1. Both Davis and Abramovic have a unique ability to use their body as both an instrument of power and a place for respite—simultaneously. Engaging in physically draining activities that rely on sustained focus (a filibuster or a performance art piece) means that both Davis and Abramovic know how to pace themselves. From how they stand, sit, or “look” at people around them, both women must know their bodies and their tolerance to spectacle, stillness and boredom. In thinking specifically about Davis, I could not help but wonder how she prepared for the 13-hour speech before her. She must have had some topics memorized with others left to chance. She must have had a way to stand where she looked both alert yet felt at rest. She must have had a way for her train of thoughts to be both focused and relaxed. Without these paradoxes balanced, she could never have sustained the duration and succeeded. In the same way, but on a smaller scale, we all have this battle as we sit at our desks. At one moment we are undividedly focused and the next minute we are distracted, making the time from 9:00 am – 5:00 pm more like a roller coaster than a slow, deliberate jog. Understanding how to move seamlessly through time, pacing my energy and enjoying banality from time to time could work wonders for me and both these women serve as good examples. (For specific information about how Marina Abramovic “trains” for her pieces, check out her documentary “The Artist is Present.”)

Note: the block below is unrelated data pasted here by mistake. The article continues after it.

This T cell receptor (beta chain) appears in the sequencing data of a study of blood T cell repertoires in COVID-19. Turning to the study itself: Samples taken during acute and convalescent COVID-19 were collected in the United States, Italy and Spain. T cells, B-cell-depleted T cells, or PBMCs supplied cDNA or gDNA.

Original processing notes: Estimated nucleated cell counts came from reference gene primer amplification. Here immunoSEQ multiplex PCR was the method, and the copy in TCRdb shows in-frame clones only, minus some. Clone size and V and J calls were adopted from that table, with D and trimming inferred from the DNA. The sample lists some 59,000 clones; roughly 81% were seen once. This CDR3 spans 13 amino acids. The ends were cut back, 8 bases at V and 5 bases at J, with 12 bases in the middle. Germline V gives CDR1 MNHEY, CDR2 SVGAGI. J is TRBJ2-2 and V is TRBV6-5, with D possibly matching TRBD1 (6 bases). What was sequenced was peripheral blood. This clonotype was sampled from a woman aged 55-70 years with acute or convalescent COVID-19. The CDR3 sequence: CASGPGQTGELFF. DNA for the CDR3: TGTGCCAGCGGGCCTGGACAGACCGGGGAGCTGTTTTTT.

2. Davis and Abramovic both understand that in order to complete a task, even one that is “all about you,” you still need a team. Senator Davis knew that, in order to succeed, she needed to rely on her own mental and physical preparations as well as the assistance from colleagues on the floor. Since she was never going to be able to talk non-stop for 13 hours, she needed a personal plan but also a group of supporters who could interject on her behalf to allow her to rest, gather her thoughts, and keep the ball rolling. Most importantly, these people were committed to seeing her succeed despite their own ambition. For a filibuster or performance art piece to work, the burden lay on the performer and, in this case, to the extent that a senator were to take the floor over from Davis, she would lose ground and the filibuster altogether. A handful of senators last night were not dissimilar to the lighting technicians, videographers, photographers, coordinators and security staff who assist Abramovic in her work. They provided resources and were flexible. Moreover, they were all about Davis, not themselves. Although I think of all the amazing things I could accomplish if I had a team of people who were “all about me,” I wonder if I would be able to be on the other side. When is the last time I have been “all about” someone else when working on a project? And so, when thinking of the senators, I am reminded that not being in the spotlight is oftentimes more important than being an actor. The filibuster last night is a great example. Davis stopped speaking at 7:30 pm after committing three offenses which made the overrule of her filibuster possible. However, her colleagues kept the debate moving for over 4 hours. It was not Davis who kept the filibuster going until the end—it was her supporters and yet she is the one who has garnered all credit.
If Davis has shown us anything in the past 24 hours, it’s that endurance and will power can be forces of nature for good. Her ability to overcome the limitations of her mind and body—what some would dare call her ability to move to a place of rational transcendence—has changed the lives of women in her state. And so, although my gut tells me that this is not the end of Rick Perry’s obsession with this bill, tonight I am thankful for a process that works, for teamwork, for wisdom, and for bravery.
Joy Harris is an artist and writer located in Houston, Texas. She writes her own arts and culture blog,jeanettejoyharris.com, which focuses on the interplay between high art and pop culture.